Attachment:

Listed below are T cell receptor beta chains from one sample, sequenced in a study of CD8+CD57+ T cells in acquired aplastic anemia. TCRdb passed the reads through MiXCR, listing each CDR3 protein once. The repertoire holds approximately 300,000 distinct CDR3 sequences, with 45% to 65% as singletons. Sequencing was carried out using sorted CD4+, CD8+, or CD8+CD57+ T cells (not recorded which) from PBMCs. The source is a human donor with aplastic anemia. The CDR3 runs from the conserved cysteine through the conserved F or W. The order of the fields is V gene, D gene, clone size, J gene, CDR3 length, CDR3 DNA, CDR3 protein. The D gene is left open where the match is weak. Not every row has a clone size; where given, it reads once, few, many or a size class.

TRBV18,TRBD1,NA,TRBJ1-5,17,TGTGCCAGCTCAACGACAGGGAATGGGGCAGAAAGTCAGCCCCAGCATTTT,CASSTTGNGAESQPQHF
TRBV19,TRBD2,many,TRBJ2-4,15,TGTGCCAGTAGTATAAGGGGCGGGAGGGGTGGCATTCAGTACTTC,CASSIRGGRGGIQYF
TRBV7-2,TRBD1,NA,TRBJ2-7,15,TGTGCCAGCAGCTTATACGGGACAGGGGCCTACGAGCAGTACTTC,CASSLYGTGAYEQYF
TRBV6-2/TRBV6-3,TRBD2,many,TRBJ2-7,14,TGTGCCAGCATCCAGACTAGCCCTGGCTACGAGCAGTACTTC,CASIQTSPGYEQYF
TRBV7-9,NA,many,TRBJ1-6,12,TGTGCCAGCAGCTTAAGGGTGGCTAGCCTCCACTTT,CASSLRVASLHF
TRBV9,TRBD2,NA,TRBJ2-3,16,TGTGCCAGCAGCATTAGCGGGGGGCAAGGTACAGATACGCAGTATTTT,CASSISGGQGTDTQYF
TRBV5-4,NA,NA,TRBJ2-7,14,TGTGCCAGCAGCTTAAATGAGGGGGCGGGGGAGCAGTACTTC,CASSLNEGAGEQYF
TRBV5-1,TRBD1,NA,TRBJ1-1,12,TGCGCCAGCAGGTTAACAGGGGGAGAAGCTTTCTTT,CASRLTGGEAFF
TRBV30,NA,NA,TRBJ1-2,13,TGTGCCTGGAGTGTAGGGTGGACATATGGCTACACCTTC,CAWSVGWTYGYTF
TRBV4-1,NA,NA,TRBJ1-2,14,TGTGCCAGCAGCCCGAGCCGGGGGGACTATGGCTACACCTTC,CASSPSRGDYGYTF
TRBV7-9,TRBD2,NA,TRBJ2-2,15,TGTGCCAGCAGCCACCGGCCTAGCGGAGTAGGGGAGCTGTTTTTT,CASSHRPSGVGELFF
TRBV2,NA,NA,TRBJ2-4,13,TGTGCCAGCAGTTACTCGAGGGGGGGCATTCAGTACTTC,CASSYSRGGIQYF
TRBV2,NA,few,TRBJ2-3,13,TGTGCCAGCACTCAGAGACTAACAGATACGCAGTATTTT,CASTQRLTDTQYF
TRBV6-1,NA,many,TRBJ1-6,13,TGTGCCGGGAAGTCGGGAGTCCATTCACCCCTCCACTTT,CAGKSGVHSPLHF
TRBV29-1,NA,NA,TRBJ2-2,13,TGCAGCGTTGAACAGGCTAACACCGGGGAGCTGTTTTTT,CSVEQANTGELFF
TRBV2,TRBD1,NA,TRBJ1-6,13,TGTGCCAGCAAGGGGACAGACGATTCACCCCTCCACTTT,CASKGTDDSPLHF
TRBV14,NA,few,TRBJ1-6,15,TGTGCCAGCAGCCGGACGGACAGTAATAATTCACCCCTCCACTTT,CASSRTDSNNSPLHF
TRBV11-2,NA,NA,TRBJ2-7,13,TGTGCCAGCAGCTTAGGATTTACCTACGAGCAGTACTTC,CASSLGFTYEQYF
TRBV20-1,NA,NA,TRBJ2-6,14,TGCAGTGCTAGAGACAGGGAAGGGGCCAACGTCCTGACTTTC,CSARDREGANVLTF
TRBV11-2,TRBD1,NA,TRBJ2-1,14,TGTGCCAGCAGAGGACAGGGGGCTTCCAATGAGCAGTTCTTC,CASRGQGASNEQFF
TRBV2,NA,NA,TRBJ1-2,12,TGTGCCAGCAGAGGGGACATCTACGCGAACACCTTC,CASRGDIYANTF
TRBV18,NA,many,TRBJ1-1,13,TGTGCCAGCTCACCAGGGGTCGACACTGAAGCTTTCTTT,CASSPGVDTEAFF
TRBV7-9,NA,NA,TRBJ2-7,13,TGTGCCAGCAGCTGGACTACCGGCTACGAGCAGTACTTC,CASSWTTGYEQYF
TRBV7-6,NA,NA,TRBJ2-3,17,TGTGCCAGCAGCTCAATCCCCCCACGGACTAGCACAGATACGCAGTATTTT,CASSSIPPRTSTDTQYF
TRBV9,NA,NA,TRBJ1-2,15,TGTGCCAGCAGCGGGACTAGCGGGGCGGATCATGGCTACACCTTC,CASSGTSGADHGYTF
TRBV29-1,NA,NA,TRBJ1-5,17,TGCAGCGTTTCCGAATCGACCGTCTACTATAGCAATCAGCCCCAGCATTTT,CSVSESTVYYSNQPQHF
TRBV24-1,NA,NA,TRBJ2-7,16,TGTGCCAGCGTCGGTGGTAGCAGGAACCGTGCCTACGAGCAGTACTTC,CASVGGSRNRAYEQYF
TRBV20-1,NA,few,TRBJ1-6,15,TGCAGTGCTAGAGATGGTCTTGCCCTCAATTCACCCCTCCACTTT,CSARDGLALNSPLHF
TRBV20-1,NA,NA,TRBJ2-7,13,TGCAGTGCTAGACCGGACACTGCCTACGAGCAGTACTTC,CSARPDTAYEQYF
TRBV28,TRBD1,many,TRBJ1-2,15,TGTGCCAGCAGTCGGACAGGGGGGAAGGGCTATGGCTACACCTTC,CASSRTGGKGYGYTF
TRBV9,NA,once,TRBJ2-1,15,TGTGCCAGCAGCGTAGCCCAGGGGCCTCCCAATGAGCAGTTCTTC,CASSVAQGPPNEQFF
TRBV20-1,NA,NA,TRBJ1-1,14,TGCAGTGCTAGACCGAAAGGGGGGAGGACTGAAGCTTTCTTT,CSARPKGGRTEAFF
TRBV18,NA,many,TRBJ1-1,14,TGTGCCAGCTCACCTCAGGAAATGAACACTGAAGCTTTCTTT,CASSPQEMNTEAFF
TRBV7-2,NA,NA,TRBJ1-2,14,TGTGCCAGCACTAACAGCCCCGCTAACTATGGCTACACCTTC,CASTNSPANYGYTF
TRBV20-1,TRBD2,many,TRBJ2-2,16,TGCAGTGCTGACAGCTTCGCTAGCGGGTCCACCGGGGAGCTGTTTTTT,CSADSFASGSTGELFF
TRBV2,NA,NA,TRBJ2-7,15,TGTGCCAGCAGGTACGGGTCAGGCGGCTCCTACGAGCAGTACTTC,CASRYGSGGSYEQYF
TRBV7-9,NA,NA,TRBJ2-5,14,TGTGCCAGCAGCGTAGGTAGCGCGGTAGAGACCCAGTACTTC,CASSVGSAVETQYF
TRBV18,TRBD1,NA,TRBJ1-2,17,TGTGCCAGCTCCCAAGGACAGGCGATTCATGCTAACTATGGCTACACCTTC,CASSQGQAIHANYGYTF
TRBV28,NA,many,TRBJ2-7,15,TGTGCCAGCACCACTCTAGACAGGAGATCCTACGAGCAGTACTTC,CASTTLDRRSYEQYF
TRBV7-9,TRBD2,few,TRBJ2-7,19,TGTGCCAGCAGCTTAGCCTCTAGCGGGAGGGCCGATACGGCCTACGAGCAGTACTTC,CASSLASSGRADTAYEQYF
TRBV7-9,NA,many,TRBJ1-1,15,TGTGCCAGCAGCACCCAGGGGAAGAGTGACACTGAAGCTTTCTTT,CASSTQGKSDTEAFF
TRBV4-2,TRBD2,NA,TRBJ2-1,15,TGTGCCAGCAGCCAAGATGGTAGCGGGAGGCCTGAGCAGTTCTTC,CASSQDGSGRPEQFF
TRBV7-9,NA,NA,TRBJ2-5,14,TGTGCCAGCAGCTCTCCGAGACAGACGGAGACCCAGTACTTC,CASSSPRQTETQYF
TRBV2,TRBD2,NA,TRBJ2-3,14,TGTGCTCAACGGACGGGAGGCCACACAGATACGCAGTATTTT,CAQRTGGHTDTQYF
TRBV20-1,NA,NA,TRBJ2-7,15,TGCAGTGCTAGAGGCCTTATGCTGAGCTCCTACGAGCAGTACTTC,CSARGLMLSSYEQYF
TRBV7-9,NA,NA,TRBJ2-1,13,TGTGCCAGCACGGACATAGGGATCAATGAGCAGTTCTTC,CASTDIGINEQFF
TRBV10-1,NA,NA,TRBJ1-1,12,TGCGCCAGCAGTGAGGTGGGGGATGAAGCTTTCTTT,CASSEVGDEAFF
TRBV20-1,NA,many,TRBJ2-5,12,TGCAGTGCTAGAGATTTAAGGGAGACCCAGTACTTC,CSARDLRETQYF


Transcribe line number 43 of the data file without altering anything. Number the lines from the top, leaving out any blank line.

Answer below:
TRBV4-2,TRBD2,NA,TRBJ2-1,15,TGTGCCAGCAGCCAAGATGGTAGCGGGAGGCCTGAGCAGTTCTTC,CASSQDGSGRPEQFF